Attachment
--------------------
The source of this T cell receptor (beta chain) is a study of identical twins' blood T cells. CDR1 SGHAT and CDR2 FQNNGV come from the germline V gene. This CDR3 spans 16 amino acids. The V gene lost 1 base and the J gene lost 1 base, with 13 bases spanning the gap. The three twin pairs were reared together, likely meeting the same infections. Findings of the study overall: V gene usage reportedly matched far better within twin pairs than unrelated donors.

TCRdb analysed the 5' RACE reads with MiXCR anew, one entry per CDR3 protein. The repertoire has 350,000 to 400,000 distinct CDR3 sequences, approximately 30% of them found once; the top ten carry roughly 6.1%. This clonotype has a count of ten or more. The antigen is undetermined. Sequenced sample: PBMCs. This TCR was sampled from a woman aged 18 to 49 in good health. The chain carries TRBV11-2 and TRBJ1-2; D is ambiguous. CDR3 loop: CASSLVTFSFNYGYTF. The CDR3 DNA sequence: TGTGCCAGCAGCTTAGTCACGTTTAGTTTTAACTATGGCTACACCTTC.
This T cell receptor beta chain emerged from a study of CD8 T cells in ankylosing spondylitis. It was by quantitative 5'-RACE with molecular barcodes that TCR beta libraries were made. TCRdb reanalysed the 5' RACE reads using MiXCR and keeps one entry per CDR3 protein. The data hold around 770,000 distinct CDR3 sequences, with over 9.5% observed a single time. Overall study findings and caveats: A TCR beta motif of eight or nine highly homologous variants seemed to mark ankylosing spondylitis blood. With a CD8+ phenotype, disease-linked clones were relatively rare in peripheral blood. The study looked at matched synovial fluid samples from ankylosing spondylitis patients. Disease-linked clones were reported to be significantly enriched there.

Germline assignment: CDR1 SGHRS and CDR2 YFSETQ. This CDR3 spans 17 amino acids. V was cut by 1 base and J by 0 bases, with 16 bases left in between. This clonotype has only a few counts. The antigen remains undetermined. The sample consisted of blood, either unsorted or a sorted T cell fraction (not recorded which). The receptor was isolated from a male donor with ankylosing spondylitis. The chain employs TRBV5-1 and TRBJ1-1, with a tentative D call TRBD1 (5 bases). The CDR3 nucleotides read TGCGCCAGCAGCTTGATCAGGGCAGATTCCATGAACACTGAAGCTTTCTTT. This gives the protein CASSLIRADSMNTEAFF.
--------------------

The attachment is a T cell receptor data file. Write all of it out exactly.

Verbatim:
The source of this T cell receptor (beta chain) is a study of identical twins' blood T cells. CDR1 SGHAT and CDR2 FQNNGV come from the germline V gene. This CDR3 spans 16 amino acids. The V gene lost 1 base and the J gene lost 1 base, with 13 bases spanning the gap. The three twin pairs were reared together, likely meeting the same infections. Findings of the study overall: V gene usage reportedly matched far better within twin pairs than unrelated donors.

TCRdb analysed the 5' RACE reads with MiXCR anew, one entry per CDR3 protein. The repertoire has 350,000 to 400,000 distinct CDR3 sequences, approximately 30% of them found once; the top ten carry roughly 6.1%. This clonotype has a count of ten or more. The antigen is undetermined. Sequenced sample: PBMCs. This TCR was sampled from a woman aged 18 to 49 in good health. The chain carries TRBV11-2 and TRBJ1-2; D is ambiguous. CDR3 loop: CASSLVTFSFNYGYTF. The CDR3 DNA sequence: TGTGCCAGCAGCTTAGTCACGTTTAGTTTTAACTATGGCTACACCTTC.
This T cell receptor beta chain emerged from a study of CD8 T cells in ankylosing spondylitis. It was by quantitative 5'-RACE with molecular barcodes that TCR beta libraries were made. TCRdb reanalysed the 5' RACE reads using MiXCR and keeps one entry per CDR3 protein. The data hold around 770,000 distinct CDR3 sequences, with over 9.5% observed a single time. Overall study findings and caveats: A TCR beta motif of eight or nine highly homologous variants seemed to mark ankylosing spondylitis blood. With a CD8+ phenotype, disease-linked clones were relatively rare in peripheral blood. The study looked at matched synovial fluid samples from ankylosing spondylitis patients. Disease-linked clones were reported to be significantly enriched there.

Germline assignment: CDR1 SGHRS and CDR2 YFSETQ. This CDR3 spans 17 amino acids. V was cut by 1 base and J by 0 bases, with 16 bases left in between. This clonotype has only a few counts. The antigen remains undetermined. The sample consisted of blood, either unsorted or a sorted T cell fraction (not recorded which). The receptor was isolated from a male donor with ankylosing spondylitis. The chain employs TRBV5-1 and TRBJ1-1, with a tentative D call TRBD1 (5 bases). The CDR3 nucleotides read TGCGCCAGCAGCTTGATCAGGGCAGATTCCATGAACACTGAAGCTTTCTTT. This gives the protein CASSLIRADSMNTEAFF.